This updated Oregon Trail game has craft beer and yoga instructors

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This updated Oregon Trail game has craft beer and yoga instructors

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Players of the Travel Oregon: The Game can choose to explore regions of Oregon like the Willamette Valley.

Don’t worry: You can still die in a new version of the beloved but brutal Oregon Trail game. But instead of falling prey to a snakebite or coming down with cholera — or failing to safely ford a river, like I always did — you can die of more modern troubles. Like a food coma. Or too much kombucha.

That’s the cheeky premise behind the Travel Oregon: The Game that Travel Oregon has released for people to play through Dec. 31, anyway. The Willamette Week publication recently played the game to discover all the myriad and wonderful updates that Travel Oregon made to reflect the way Oregonians currently live.

“Travel Oregon's game uses the MS-DOS aesthetic of the original game, but the journey is modern. Instead of being a banker, you can be a fly-fishing guide, yoga instructor, winemaker, surfer (ugh), ski pro or apple farmer,” according to the publication. “We started playing, and also learned that you start with $1,200 and can purchase artisanal coffee, snow chains and craft beer.”

And you can actually visit a brewery, too, and pick pints from choices like Deschutes Abyss Russian Imperial Stout or Cascade Rose City Sour. 

Among the trials and tribulations of a modern version of the Oregon Trail? Being mistaken for a wine sommelier.

Which got us thinking. What would an Austin Trail look like? There are an unlimited number of pop culture comparisons between the equally quirky Austin and Portland, so yeah, we’re a lot alike. We’d probably drink too much kombucha, too. But we’ve got enough of our own #firstworldproblems weirdness that the games would likely have distinct differences.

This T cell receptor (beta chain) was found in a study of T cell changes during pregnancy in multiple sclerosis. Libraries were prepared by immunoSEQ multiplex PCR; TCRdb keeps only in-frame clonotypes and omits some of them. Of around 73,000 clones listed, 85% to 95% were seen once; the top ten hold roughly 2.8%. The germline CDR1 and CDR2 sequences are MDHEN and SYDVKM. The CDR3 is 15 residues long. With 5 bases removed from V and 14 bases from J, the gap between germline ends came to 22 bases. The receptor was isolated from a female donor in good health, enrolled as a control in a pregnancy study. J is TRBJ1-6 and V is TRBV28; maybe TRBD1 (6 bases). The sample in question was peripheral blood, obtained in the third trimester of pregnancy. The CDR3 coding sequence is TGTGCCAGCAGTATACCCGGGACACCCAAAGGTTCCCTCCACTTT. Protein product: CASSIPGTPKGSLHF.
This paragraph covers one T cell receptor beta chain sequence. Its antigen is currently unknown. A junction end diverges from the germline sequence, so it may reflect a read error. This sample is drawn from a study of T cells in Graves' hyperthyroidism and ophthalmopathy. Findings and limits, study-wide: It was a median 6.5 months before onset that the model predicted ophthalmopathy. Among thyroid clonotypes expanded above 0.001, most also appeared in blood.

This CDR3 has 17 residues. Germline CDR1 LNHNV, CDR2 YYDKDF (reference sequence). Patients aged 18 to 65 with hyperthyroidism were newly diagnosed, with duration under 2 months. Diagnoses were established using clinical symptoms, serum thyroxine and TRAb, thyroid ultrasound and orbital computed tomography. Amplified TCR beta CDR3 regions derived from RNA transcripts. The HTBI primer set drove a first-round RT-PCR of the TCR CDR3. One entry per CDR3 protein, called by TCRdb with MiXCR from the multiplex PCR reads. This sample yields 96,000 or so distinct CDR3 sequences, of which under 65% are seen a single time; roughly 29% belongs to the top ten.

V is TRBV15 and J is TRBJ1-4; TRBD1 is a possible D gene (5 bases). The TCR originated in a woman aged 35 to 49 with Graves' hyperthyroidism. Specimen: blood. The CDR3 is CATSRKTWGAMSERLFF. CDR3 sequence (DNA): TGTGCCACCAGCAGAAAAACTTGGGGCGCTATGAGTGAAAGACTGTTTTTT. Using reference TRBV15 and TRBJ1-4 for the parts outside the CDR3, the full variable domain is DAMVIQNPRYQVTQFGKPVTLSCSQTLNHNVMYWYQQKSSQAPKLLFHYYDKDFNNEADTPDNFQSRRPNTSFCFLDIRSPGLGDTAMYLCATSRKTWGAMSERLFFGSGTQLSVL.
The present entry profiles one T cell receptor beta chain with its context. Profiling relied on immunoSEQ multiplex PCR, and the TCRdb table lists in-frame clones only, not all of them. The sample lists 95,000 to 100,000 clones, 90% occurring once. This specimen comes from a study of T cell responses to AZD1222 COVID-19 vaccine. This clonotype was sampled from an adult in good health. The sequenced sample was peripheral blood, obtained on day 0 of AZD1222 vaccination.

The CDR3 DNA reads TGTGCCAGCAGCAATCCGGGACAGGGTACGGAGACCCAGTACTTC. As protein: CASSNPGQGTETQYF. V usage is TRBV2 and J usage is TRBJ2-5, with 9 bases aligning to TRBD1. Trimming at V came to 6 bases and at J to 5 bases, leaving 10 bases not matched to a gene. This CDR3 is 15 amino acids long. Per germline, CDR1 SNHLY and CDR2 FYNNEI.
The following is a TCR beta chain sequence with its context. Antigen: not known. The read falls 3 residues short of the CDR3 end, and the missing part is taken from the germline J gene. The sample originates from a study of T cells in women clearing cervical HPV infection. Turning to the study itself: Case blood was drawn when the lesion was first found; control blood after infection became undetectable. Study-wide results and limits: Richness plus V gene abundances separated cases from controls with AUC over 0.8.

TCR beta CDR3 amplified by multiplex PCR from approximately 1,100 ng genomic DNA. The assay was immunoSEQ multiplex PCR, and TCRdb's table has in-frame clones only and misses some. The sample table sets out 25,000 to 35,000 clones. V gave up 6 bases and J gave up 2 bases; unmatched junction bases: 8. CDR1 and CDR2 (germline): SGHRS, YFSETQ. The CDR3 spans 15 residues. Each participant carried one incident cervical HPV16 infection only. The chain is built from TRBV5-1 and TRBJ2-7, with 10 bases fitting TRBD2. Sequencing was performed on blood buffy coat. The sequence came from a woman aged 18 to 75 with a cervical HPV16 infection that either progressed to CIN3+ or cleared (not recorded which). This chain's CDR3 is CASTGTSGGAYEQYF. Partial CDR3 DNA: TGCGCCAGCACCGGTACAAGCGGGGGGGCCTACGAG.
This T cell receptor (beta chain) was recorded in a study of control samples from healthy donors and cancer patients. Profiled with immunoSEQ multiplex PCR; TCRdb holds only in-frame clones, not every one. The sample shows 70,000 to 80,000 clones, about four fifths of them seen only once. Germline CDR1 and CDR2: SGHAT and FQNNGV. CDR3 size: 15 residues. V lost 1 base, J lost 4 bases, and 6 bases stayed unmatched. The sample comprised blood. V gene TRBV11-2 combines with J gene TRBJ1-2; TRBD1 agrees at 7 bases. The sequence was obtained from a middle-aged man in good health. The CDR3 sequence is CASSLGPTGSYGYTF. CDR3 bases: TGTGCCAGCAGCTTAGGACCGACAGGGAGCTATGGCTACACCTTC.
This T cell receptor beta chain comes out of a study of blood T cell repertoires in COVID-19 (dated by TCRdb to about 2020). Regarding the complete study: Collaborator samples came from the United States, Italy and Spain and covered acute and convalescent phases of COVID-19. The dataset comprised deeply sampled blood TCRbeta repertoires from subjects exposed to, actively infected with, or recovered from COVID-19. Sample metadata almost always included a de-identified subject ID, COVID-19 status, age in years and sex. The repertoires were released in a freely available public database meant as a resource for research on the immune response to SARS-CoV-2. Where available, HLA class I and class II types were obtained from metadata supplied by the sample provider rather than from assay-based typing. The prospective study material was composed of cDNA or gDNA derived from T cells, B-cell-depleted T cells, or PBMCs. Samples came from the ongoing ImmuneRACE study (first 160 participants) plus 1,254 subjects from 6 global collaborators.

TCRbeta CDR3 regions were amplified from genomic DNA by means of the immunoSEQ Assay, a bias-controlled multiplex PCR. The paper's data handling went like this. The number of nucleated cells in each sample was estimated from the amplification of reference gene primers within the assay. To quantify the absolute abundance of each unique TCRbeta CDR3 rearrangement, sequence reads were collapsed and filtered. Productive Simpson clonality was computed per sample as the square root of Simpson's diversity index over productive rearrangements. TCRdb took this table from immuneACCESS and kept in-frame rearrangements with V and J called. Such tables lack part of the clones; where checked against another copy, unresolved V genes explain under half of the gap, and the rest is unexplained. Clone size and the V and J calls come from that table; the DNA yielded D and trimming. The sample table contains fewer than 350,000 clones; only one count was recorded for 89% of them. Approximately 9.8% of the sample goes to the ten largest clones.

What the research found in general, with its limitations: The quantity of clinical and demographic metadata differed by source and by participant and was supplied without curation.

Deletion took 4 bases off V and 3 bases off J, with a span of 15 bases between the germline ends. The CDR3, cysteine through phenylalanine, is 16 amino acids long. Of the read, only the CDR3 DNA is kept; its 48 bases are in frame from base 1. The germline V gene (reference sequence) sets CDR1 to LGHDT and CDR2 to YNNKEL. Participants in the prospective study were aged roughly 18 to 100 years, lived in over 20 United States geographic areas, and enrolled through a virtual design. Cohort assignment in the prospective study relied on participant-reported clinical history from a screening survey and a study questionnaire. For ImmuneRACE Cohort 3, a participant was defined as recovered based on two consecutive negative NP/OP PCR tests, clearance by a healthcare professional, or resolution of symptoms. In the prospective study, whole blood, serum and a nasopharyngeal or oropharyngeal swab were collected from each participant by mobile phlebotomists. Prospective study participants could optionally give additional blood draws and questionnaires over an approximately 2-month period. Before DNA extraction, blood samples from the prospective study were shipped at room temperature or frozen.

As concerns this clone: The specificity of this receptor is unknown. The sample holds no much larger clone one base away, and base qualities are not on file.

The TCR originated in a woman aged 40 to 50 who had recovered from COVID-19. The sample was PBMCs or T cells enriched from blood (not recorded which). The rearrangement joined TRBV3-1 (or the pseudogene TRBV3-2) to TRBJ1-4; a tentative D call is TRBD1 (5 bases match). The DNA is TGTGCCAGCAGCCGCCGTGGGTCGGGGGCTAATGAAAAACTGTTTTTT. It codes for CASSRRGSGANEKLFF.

Here’s what an Austin Trail game might include.

  • Instead of purchasing our supplies at a general store, we’d be sourcing all of our locally made or grown goods from a farmers market: things like agua frescas, fresh tortillas, pounds and pounds of brisket. And we’d have to decide between spending the money for a Yeti cooler to store all our Topo Chico bottles or for a French press to make steaming cups of Cuvee Coffee in the morning.
  • It doesn’t really get truly cold here, so while snow tires would be an unnecessary purchase, we’d come to really regret it if we didn’t pack a swimsuit for dips in Barton Springs.
  • On the Austin Trail, we’d have the option to visit places like the wineries of the Texas Hill Country, live music venues on or near Red River Street, and the shops and restaurants along South Congress Avenue. And if we didn’t go back and explore one of those areas, we’d get FOMO. Which, at least, isn’t quite as bad as dysentery.
  • Players of the Austin Trail would also have a roster of local craft beer to choose from, but these would be the Celis White, the St. Elmo Carl Kolsch, Jester King Brewery Atrial Rubicite, Hops & Grain River Beer, the AGBG Rocket 100 Pilsner or Pinthouse Pizza Electric Jellyfish IPA.
  • At the start of the game, we’d have some career options beyond bankers, too: barista, software engineer, peach farmer, professor, distiller and politician. 
  • We’d also be able to choose our means of transportation, ‘cause the Austin Trail encourages not taking your car everywhere. So prepare to travel by bike, kayak, bus or by a hybrid Prius if you insist.
  • We’d all die when the Tacodeli stash runs out.

Oh, and by the way. The original version of the Oregon Trail game, the one that introduced many a kid to the computer in the 1980s and ‘90s? We can still play the old-school MS-DOS version online

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